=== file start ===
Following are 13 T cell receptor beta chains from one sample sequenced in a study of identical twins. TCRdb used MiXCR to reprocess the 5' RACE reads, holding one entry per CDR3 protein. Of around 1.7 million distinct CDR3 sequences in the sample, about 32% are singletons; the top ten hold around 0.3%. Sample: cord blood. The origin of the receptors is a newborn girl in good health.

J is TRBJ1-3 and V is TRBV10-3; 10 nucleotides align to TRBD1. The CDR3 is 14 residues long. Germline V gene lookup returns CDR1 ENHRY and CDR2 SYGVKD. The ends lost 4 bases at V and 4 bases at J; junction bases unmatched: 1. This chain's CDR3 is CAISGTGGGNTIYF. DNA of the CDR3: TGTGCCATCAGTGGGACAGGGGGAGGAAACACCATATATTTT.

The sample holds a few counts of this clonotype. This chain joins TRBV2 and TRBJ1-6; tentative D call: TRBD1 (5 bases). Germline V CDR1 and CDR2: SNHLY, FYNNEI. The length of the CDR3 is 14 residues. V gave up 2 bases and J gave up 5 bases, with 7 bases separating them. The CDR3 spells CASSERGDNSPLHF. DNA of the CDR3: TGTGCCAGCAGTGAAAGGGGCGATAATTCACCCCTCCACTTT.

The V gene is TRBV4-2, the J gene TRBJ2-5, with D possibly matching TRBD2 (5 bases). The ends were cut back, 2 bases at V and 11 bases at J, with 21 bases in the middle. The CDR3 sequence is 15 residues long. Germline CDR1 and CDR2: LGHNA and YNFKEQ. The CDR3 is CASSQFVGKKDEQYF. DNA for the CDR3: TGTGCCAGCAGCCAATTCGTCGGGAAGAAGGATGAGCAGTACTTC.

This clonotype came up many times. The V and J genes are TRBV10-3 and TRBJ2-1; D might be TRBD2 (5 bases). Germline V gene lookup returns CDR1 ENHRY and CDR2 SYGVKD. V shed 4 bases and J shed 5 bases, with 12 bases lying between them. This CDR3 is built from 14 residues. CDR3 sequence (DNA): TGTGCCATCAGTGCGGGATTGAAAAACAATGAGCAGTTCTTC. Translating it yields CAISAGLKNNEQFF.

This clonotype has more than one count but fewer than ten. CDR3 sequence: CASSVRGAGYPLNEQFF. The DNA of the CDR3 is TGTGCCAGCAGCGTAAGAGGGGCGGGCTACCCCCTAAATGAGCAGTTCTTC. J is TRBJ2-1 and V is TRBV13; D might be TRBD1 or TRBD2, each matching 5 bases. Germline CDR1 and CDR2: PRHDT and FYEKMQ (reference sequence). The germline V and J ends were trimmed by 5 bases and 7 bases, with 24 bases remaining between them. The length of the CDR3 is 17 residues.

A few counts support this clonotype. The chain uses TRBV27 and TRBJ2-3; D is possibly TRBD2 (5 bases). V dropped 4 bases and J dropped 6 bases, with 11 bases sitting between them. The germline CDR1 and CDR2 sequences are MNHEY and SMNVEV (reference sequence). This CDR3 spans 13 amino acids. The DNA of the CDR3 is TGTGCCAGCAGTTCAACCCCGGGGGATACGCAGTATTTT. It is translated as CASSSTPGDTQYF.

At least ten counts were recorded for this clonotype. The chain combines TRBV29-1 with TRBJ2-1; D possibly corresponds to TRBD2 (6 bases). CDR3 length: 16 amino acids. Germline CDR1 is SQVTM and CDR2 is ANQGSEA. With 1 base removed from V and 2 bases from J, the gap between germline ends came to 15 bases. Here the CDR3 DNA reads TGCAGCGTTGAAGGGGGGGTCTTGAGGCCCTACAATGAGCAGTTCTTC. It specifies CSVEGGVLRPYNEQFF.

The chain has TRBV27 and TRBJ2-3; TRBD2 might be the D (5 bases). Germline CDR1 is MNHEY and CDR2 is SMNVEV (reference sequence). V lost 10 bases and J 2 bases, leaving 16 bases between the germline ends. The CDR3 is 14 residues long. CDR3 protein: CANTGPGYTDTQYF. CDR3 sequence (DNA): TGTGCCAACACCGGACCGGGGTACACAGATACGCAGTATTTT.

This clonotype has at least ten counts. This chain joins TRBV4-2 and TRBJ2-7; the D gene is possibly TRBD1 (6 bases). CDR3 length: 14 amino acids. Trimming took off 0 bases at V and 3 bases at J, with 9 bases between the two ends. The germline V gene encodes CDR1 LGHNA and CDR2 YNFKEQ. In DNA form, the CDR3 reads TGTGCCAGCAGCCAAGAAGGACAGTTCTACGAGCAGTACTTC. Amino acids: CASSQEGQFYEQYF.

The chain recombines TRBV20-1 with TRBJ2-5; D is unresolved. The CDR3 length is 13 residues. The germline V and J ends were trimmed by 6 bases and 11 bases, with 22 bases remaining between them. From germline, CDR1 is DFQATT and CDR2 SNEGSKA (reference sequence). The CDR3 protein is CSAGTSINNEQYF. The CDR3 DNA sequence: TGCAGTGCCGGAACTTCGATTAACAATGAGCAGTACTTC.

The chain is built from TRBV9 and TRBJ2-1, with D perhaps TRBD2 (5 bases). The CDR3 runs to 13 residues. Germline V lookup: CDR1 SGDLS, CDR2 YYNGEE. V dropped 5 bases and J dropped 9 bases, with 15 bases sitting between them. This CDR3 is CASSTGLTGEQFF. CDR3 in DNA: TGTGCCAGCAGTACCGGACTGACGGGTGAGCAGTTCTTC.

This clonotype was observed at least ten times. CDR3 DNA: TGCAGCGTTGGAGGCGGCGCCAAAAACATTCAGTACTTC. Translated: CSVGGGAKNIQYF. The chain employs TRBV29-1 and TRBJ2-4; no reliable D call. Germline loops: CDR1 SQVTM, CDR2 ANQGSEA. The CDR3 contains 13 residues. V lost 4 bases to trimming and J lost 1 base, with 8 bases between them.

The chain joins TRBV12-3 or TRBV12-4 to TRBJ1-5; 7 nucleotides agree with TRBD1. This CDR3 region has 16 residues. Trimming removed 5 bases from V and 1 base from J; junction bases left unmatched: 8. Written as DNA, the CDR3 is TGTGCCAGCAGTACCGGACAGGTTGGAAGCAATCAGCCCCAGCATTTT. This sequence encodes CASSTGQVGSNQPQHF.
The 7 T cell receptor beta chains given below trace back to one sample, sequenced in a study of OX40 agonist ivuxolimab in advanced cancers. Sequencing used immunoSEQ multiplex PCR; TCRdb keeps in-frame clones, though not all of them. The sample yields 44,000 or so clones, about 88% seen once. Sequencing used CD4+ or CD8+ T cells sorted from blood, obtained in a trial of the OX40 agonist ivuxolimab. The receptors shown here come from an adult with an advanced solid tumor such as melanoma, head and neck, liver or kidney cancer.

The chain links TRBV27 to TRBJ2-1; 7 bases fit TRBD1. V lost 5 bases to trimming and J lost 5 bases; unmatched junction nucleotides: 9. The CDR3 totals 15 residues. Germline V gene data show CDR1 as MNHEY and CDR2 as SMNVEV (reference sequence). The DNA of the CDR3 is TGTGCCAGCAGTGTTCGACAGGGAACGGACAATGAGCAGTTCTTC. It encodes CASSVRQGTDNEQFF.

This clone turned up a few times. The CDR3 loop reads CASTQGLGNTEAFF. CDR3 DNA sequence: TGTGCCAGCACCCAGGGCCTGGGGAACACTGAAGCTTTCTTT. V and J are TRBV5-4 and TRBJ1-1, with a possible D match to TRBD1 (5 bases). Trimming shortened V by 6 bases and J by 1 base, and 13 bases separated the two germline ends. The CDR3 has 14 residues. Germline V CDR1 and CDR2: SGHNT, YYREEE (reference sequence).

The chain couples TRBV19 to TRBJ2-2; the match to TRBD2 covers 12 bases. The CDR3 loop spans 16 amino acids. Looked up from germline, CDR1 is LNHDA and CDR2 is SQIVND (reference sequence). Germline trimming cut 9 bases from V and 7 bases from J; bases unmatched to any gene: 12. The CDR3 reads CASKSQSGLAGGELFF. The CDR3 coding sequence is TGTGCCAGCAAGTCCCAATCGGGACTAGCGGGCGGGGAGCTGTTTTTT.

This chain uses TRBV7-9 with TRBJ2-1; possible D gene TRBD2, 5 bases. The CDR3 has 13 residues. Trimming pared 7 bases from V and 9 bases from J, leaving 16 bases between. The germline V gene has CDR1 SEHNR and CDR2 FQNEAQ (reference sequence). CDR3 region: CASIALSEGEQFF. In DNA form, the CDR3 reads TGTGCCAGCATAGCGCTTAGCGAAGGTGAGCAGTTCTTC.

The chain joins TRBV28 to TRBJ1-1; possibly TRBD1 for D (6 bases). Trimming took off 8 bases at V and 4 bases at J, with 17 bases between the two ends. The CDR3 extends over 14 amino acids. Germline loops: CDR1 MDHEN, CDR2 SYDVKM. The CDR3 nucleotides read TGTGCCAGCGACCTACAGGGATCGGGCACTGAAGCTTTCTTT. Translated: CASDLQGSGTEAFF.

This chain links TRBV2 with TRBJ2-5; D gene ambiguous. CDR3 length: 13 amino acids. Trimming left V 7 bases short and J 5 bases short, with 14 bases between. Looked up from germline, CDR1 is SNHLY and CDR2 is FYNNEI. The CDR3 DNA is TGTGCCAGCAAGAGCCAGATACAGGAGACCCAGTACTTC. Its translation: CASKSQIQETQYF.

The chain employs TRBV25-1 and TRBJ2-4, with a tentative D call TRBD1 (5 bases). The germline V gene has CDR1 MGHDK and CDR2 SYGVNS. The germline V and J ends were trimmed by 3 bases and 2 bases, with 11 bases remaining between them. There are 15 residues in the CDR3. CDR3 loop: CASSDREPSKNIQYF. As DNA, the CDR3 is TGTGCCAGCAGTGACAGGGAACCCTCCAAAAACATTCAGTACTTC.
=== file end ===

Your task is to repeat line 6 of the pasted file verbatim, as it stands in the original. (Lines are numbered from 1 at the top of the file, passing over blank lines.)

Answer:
This clonotype has more than one count but fewer than ten. CDR3 sequence: CASSVRGAGYPLNEQFF. The DNA of the CDR3 is TGTGCCAGCAGCGTAAGAGGGGCGGGCTACCCCCTAAATGAGCAGTTCTTC. J is TRBJ2-1 and V is TRBV13; D might be TRBD1 or TRBD2, each matching 5 bases. Germline CDR1 and CDR2: PRHDT and FYEKMQ (reference sequence). The germline V and J ends were trimmed by 5 bases and 7 bases, with 24 bases remaining between them. The length of the CDR3 is 17 residues.